According to a preferred embodiment of car rying out this reaction a phenol of formula III is dissolved, for example, in benzene and the solution treated with sodium hydride. After salt-formation has occurred, a compound of formula IV is introduced and the mixture is stirred for several hours at a temperature between 0 degrees centigrade and 40 degrees centigrade. Thereafter, the reaction mixture is poured on to water and shaken out with a strong base in order to remove the phenolic constituents. The organic phase is evaporated and the residue purified in the usual manner. As will be evident from the foregoing, the symbol X in formula lV stands for a leaving atom or group. Preferably, X stands for a bromine atom or a tosyloxy or mesyloxy group.

The sterochemistry (cis/trans isomerism) of the sidechain in a compound of formula II is not critical. All isomers can be used as the starting material.

Compounds of formula [1 in which the bond denoted by the broken line is hydrogenated need not be isolated but are used directly in situ as the starting material.

The tricyclic ketones of formulae l-A and l-B provided by the present invention possess particular odorant properties, their odor being camphor-like, woody, earthy and fatty.

The compounds of formulae l-A and I-B are utilized to impart fragrance to various materials such as cosmetics, perfume oils, soaps, lotions, detergents, etc. These compounds are incorporated into various materials in olfactory amounts to impart a fragrance to the material. Also, these scented compositions can contain conventional perfume carriers and perfume diluents. Any conventional perfume carrier and perfume diluent can be utilized in preparing scented compositions in accordance with this invention.

The tricyclic ketones of formulae I-A and I-B can be used in the manufacture of a wide variety of odorant compositions. They can be used, in particular, as components of perfume bases for modern lines (e.g., for bases of hay-, tobaccoor honey-like character) as well as for fougere, chypre and lavender bases. Furthermore, the character of compositions having, for example, flower notes, especially hyacinth, gardenia, violet and lavender notes, can be altered or intensified with the aid of the present tricyclic ketones. These tricyclic ketones harmonize well in compositions with coumarins, ionones and rate wood essences such as vetiver oil, sandalwood oil or patchouli oil. the tricyclic ketones of formulae l-A and l-B also possess fixative properties. The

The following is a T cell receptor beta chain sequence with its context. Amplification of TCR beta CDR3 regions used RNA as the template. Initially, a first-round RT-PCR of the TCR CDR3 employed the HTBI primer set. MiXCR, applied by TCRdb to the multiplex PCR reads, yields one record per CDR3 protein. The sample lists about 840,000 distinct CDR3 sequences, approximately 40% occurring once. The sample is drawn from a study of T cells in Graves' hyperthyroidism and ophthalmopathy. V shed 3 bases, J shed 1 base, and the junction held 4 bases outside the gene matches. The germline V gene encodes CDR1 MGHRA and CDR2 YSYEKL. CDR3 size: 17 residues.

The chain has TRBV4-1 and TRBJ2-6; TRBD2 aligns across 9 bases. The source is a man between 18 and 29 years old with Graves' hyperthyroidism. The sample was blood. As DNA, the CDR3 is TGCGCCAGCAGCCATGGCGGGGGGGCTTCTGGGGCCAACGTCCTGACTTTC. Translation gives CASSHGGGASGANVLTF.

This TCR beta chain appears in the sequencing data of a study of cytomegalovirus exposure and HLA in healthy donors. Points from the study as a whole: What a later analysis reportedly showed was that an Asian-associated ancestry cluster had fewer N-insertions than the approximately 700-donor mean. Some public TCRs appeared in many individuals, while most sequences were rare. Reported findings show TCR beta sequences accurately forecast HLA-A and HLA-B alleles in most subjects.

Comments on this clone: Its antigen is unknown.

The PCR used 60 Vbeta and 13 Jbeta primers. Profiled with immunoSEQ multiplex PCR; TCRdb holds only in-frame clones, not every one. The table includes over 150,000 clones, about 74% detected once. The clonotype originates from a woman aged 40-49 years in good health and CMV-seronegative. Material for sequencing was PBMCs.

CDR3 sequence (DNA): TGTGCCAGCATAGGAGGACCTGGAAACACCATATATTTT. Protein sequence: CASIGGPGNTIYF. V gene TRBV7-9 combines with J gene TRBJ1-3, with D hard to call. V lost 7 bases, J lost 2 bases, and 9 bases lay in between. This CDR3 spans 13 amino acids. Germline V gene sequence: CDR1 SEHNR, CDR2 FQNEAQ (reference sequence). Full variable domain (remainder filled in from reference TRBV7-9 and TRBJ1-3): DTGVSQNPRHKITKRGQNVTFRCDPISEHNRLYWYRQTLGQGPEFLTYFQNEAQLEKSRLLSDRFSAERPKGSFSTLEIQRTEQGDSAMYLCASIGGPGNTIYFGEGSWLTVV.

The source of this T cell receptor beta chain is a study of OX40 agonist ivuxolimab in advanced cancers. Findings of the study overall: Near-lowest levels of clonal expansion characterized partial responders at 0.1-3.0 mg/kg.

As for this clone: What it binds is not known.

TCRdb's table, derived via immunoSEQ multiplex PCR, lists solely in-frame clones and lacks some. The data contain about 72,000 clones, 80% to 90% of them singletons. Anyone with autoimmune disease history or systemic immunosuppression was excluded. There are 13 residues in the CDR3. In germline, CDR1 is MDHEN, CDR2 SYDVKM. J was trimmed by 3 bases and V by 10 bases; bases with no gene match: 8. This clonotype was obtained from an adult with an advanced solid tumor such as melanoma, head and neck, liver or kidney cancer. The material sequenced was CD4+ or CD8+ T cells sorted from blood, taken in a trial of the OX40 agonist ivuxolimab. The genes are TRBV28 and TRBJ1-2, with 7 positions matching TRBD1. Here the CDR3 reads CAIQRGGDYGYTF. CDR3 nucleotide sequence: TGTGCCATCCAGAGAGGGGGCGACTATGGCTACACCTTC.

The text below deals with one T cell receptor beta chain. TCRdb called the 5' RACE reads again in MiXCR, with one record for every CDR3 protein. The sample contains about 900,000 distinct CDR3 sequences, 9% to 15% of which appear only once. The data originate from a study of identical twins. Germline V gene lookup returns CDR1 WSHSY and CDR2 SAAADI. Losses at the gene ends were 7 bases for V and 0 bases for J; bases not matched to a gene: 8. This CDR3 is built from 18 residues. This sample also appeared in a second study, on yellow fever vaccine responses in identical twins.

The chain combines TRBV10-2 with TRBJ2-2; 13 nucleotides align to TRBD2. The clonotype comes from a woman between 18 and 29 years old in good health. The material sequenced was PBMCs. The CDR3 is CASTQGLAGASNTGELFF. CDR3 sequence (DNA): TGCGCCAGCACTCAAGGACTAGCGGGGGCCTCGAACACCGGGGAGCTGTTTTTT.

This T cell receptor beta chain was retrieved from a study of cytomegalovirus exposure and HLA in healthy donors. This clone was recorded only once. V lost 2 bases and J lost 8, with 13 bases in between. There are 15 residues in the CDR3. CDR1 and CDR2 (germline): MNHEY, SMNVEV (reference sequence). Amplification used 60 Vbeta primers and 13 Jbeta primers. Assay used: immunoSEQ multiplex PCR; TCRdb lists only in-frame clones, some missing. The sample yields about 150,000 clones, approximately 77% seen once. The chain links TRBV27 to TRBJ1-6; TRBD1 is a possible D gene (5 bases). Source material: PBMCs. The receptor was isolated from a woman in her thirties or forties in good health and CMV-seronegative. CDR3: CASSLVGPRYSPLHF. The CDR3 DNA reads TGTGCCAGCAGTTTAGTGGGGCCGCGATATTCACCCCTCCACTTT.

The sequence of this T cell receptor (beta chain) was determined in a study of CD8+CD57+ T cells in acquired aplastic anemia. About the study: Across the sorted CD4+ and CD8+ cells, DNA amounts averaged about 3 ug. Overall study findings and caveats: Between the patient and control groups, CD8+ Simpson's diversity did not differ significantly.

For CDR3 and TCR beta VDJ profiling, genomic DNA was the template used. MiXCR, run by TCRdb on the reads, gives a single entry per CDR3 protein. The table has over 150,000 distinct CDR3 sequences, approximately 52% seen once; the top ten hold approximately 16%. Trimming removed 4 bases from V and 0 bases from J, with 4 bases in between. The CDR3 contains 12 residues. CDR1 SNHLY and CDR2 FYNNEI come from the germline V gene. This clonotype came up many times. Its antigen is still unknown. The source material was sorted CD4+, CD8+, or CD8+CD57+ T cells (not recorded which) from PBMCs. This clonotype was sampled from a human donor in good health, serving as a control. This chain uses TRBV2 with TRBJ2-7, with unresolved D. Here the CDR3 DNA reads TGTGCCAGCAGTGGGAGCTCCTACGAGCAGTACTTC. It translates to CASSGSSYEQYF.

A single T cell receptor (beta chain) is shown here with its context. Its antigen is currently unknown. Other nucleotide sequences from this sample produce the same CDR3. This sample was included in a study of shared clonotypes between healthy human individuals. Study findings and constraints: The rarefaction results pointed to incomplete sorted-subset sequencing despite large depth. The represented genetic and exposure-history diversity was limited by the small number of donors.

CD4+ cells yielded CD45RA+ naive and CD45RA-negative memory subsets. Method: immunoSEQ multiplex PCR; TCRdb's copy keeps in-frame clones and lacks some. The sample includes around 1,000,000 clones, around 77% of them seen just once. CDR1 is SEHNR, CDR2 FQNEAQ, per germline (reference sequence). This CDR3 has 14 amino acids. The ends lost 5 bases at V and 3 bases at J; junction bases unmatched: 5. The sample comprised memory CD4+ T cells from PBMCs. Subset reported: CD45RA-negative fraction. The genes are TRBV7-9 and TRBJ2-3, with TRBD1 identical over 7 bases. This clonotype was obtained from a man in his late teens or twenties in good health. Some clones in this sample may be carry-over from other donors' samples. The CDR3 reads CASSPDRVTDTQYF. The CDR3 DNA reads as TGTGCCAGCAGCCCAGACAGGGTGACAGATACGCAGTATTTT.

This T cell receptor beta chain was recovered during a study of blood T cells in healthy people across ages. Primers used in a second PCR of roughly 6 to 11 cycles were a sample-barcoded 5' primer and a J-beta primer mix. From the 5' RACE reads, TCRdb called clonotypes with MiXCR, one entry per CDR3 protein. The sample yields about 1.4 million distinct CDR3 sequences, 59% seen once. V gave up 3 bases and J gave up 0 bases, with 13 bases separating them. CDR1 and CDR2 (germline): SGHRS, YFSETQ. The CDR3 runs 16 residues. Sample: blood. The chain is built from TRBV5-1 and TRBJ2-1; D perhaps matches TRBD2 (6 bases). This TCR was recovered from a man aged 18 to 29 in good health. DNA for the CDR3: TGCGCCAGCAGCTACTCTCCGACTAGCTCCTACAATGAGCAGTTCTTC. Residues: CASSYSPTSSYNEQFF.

The amounts in which the tricyclic ketones of formulae l-A and I-B can be used in odorant compositions vary within wide limits. In perfume bases they can be used, for example, in amounts of about 2-40 weight percent and in finished products such as perfumes, lotions, etc., they can be present in an amount of from about 1-5 percent. For the perfuming of technical products (e.g., solid and liquid detergents, synthetic washing agents, aerosols or cosmetic products of all kinds suchas soaps), there can in general be used about 0.1-0.3 weight percent (in the case of washing agents) or about 0.8-2 percent (in the case of soaps) of such perfume bases.

Accordingly, it will be appreciated that the present invention also includes within its scope an odorant composition which contains as an essential odorimparting ingredient or essential odor-imparting ingredients one or more of the tricyclic ketones of formula I-A and/or formula I-B hereinbefore. Further, this invention also includes a method of imparting an odor to materials by applying thereto or incorporating therein an odor-imparting amount of one or more of the tricyclic ketones of formulae I-A and/or l-B hereinbefore or an odorant composition as hereinbefore defined.